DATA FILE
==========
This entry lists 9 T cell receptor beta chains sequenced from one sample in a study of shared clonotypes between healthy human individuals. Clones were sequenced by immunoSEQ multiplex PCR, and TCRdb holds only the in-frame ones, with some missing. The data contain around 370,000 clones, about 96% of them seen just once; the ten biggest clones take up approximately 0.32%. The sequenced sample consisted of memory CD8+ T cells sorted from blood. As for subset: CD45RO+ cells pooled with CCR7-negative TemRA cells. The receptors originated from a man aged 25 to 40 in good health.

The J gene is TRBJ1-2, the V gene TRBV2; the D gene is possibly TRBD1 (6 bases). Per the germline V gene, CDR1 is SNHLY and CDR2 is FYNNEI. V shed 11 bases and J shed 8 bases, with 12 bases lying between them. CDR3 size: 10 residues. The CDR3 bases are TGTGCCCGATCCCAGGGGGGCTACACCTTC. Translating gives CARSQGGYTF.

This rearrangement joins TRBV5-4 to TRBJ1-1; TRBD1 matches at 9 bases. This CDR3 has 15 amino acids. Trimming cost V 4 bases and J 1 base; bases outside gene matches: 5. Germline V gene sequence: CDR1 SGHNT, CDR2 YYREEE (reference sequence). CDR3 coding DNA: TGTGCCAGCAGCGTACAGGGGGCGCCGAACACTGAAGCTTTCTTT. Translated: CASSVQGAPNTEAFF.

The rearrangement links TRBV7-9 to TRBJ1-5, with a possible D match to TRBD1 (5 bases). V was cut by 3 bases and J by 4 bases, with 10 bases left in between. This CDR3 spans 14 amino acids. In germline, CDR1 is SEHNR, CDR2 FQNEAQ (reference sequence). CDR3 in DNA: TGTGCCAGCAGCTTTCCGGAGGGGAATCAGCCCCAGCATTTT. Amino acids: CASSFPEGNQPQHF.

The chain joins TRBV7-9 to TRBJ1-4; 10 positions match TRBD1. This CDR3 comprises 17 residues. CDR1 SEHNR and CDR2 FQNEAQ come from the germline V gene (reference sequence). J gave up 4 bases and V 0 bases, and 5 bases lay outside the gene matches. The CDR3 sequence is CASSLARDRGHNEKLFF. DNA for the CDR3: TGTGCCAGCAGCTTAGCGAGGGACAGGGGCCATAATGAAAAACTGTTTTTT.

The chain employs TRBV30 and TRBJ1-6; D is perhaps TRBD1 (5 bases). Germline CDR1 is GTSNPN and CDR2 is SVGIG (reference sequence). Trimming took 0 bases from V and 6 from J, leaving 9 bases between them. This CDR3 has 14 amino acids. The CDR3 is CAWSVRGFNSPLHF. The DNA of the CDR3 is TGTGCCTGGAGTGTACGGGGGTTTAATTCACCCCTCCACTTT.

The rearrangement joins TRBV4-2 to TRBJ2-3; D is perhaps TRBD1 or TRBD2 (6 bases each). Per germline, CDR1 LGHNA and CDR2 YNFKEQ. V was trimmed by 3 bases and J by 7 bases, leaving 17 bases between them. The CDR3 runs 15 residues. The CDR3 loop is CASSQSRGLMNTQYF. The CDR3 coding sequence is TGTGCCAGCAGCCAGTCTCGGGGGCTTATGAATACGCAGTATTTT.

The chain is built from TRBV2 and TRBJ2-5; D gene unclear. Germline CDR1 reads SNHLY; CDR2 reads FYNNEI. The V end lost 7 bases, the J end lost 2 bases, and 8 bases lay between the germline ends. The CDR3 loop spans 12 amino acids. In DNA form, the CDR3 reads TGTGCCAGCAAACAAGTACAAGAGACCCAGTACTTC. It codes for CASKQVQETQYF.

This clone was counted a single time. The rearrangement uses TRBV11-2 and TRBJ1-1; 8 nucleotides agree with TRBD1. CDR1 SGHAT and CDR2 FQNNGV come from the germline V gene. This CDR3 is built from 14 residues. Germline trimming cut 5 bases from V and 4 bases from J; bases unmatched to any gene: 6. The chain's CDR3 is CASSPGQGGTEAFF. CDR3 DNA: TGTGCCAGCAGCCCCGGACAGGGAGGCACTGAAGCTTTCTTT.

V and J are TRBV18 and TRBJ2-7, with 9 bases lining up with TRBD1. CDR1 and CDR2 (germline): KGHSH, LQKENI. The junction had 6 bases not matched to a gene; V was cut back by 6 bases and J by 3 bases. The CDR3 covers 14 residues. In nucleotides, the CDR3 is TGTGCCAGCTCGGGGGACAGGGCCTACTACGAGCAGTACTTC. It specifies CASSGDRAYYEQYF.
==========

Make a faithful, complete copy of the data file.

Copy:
This entry lists 9 T cell receptor beta chains sequenced from one sample in a study of shared clonotypes between healthy human individuals. Clones were sequenced by immunoSEQ multiplex PCR, and TCRdb holds only the in-frame ones, with some missing. The data contain around 370,000 clones, about 96% of them seen just once; the ten biggest clones take up approximately 0.32%. The sequenced sample consisted of memory CD8+ T cells sorted from blood. As for subset: CD45RO+ cells pooled with CCR7-negative TemRA cells. The receptors originated from a man aged 25 to 40 in good health.

The J gene is TRBJ1-2, the V gene TRBV2; the D gene is possibly TRBD1 (6 bases). Per the germline V gene, CDR1 is SNHLY and CDR2 is FYNNEI. V shed 11 bases and J shed 8 bases, with 12 bases lying between them. CDR3 size: 10 residues. The CDR3 bases are TGTGCCCGATCCCAGGGGGGCTACACCTTC. Translating gives CARSQGGYTF.

This rearrangement joins TRBV5-4 to TRBJ1-1; TRBD1 matches at 9 bases. This CDR3 has 15 amino acids. Trimming cost V 4 bases and J 1 base; bases outside gene matches: 5. Germline V gene sequence: CDR1 SGHNT, CDR2 YYREEE (reference sequence). CDR3 coding DNA: TGTGCCAGCAGCGTACAGGGGGCGCCGAACACTGAAGCTTTCTTT. Translated: CASSVQGAPNTEAFF.

The rearrangement links TRBV7-9 to TRBJ1-5, with a possible D match to TRBD1 (5 bases). V was cut by 3 bases and J by 4 bases, with 10 bases left in between. This CDR3 spans 14 amino acids. In germline, CDR1 is SEHNR, CDR2 FQNEAQ (reference sequence). CDR3 in DNA: TGTGCCAGCAGCTTTCCGGAGGGGAATCAGCCCCAGCATTTT. Amino acids: CASSFPEGNQPQHF.

The chain joins TRBV7-9 to TRBJ1-4; 10 positions match TRBD1. This CDR3 comprises 17 residues. CDR1 SEHNR and CDR2 FQNEAQ come from the germline V gene (reference sequence). J gave up 4 bases and V 0 bases, and 5 bases lay outside the gene matches. The CDR3 sequence is CASSLARDRGHNEKLFF. DNA for the CDR3: TGTGCCAGCAGCTTAGCGAGGGACAGGGGCCATAATGAAAAACTGTTTTTT.

The chain employs TRBV30 and TRBJ1-6; D is perhaps TRBD1 (5 bases). Germline CDR1 is GTSNPN and CDR2 is SVGIG (reference sequence). Trimming took 0 bases from V and 6 from J, leaving 9 bases between them. This CDR3 has 14 amino acids. The CDR3 is CAWSVRGFNSPLHF. The DNA of the CDR3 is TGTGCCTGGAGTGTACGGGGGTTTAATTCACCCCTCCACTTT.

The rearrangement joins TRBV4-2 to TRBJ2-3; D is perhaps TRBD1 or TRBD2 (6 bases each). Per germline, CDR1 LGHNA and CDR2 YNFKEQ. V was trimmed by 3 bases and J by 7 bases, leaving 17 bases between them. The CDR3 runs 15 residues. The CDR3 loop is CASSQSRGLMNTQYF. The CDR3 coding sequence is TGTGCCAGCAGCCAGTCTCGGGGGCTTATGAATACGCAGTATTTT.

The chain is built from TRBV2 and TRBJ2-5; D gene unclear. Germline CDR1 reads SNHLY; CDR2 reads FYNNEI. The V end lost 7 bases, the J end lost 2 bases, and 8 bases lay between the germline ends. The CDR3 loop spans 12 amino acids. In DNA form, the CDR3 reads TGTGCCAGCAAACAAGTACAAGAGACCCAGTACTTC. It codes for CASKQVQETQYF.

This clone was counted a single time. The rearrangement uses TRBV11-2 and TRBJ1-1; 8 nucleotides agree with TRBD1. CDR1 SGHAT and CDR2 FQNNGV come from the germline V gene. This CDR3 is built from 14 residues. Germline trimming cut 5 bases from V and 4 bases from J; bases unmatched to any gene: 6. The chain's CDR3 is CASSPGQGGTEAFF. CDR3 DNA: TGTGCCAGCAGCCCCGGACAGGGAGGCACTGAAGCTTTCTTT.

V and J are TRBV18 and TRBJ2-7, with 9 bases lining up with TRBD1. CDR1 and CDR2 (germline): KGHSH, LQKENI. The junction had 6 bases not matched to a gene; V was cut back by 6 bases and J by 3 bases. The CDR3 covers 14 residues. In nucleotides, the CDR3 is TGTGCCAGCTCGGGGGACAGGGCCTACTACGAGCAGTACTTC. It specifies CASSGDRAYYEQYF.